Becky Lockhart cracked Utah’s glass ceiling and left too soon
January 20, 2015
The Utah legislature lost a lioness this week. Former Utah House Speaker Becky Lockhart (R-Provo) succumbed Saturday to a rare and aggressive brain disease. She was just 46 years old and, up until the illness, was a major force in local politics.
She will forever be remembered as Utah’s first female Speaker of the House of Representatives, shattering the glass ceiling of a body known for its nearly all-white, all-male makeup.
She will also be remembered for her outspoken, predominantly conservative, positions. Not one to mince words, shortly after ascending to the top spot in the House, Lockhart took aim at Utah’s popular governor calling him an "inaction figure."
Lockhart staked out a political camp well to the right of center but was careful to avoid the strident tone of the Eagle Forum and others from the so-called Tea Party. She was vehemently opposed to Gov. Herbert’s attempts to compromise on ‘Obamacare,’ fiercely championed state’s rights over federal entitlements and often found herself embroiled in controversial issues (including the failed attempt to limit access to government records). However, her commitment to the public process earned respect on both sides of the political aisle.
She jumped into politics in 1997, at a time when there were even fewer women on the ballot, ultimately winning Provo’s 64th District seat in 1998 and over the next 16 years she consistently toppled her male challengers.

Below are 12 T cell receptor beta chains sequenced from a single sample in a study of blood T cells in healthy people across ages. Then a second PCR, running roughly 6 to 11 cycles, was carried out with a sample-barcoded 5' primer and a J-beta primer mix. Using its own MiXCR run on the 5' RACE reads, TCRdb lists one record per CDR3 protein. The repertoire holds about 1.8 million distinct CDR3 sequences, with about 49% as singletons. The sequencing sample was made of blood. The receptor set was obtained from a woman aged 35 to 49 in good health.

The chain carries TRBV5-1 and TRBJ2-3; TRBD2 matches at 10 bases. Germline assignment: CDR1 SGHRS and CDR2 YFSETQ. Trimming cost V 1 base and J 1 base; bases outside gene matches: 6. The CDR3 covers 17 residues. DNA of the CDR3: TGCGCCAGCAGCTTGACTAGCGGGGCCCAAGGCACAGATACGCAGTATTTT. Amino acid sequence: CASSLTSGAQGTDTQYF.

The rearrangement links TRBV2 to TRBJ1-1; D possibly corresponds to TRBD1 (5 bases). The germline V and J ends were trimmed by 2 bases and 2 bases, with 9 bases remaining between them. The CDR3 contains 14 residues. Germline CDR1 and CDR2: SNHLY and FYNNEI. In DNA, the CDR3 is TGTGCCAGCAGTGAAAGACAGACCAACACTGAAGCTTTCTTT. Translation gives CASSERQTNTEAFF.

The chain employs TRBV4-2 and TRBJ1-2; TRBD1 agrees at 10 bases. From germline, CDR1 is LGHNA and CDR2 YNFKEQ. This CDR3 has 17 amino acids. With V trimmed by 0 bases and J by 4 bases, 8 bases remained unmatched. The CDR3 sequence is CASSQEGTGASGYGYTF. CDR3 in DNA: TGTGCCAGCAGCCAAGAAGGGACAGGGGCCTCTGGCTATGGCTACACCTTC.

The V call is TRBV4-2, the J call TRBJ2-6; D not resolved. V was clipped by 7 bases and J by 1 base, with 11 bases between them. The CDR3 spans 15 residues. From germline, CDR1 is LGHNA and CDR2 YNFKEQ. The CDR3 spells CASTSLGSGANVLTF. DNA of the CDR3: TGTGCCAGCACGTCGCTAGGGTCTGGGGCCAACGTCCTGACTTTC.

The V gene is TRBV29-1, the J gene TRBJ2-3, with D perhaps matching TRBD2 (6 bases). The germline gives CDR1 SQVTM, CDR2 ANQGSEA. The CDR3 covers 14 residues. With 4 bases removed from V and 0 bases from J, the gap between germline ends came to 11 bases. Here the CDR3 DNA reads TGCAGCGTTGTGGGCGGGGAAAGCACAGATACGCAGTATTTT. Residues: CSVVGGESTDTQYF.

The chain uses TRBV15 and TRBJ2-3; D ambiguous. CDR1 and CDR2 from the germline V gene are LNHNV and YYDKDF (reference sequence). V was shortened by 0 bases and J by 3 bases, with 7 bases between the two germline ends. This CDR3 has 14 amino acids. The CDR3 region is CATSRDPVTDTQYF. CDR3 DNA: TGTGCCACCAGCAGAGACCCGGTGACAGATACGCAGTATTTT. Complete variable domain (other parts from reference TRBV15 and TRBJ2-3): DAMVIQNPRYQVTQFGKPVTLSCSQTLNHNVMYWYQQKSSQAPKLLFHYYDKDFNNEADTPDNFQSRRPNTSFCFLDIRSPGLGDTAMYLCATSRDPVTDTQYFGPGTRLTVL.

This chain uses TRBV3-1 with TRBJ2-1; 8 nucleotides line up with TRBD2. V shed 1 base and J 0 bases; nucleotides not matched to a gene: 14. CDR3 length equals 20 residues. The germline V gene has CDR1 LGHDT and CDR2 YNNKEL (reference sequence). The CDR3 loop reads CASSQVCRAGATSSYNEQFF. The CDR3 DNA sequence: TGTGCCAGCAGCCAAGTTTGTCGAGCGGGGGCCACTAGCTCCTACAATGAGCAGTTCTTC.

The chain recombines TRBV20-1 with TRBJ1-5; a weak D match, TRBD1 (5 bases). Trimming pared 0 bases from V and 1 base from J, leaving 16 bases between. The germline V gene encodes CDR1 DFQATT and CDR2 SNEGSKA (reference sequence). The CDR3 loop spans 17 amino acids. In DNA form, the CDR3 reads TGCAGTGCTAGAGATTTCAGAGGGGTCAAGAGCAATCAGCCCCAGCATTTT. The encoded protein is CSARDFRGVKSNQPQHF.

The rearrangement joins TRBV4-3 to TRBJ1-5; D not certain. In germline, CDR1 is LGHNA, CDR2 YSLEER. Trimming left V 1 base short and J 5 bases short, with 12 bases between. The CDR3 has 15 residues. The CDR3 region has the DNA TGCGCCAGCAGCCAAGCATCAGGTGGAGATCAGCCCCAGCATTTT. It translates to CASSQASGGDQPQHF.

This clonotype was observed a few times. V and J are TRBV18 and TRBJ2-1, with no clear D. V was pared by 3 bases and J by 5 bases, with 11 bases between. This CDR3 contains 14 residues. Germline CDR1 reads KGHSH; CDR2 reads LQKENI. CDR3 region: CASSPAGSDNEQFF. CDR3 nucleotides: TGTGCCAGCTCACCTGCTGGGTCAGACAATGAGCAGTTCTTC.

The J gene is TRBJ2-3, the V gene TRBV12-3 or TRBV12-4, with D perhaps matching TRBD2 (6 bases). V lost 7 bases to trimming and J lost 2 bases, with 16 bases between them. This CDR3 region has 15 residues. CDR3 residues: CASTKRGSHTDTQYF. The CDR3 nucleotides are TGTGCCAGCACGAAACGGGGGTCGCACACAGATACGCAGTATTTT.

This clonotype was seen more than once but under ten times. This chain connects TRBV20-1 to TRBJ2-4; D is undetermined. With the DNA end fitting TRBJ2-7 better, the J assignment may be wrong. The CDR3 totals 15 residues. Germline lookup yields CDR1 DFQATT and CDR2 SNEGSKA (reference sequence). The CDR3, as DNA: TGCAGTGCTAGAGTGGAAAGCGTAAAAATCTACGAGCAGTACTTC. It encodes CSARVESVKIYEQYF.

2010 she was ready to make another leap running for speaker. Women around the state held their breath. Was it possible? Would Utah’s notoriously male Legislature elect a woman? To their credit, they did. In leadership sessions Lockhart may have been the only woman in the room but she was no shrinking violet.
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When, in 2014, she declined to run for another term, it was widely assumed that Lockhart, still at the top of her political game, was planning an ambitious career move, perhaps including a run for governor. No one could have anticipated that, less than a year later, her strong, uniquely independent voice would be gone.
This session, the debates will be muted and many, in their search for common ground and solutions to tough issues, will be asking, "What would Becky do?"
A public memorial service honoring Lockhart will be held tomorrow, Thursday, Jan. 22, at 10 a.m. in the Capitol Rotunda in Salt Lake City.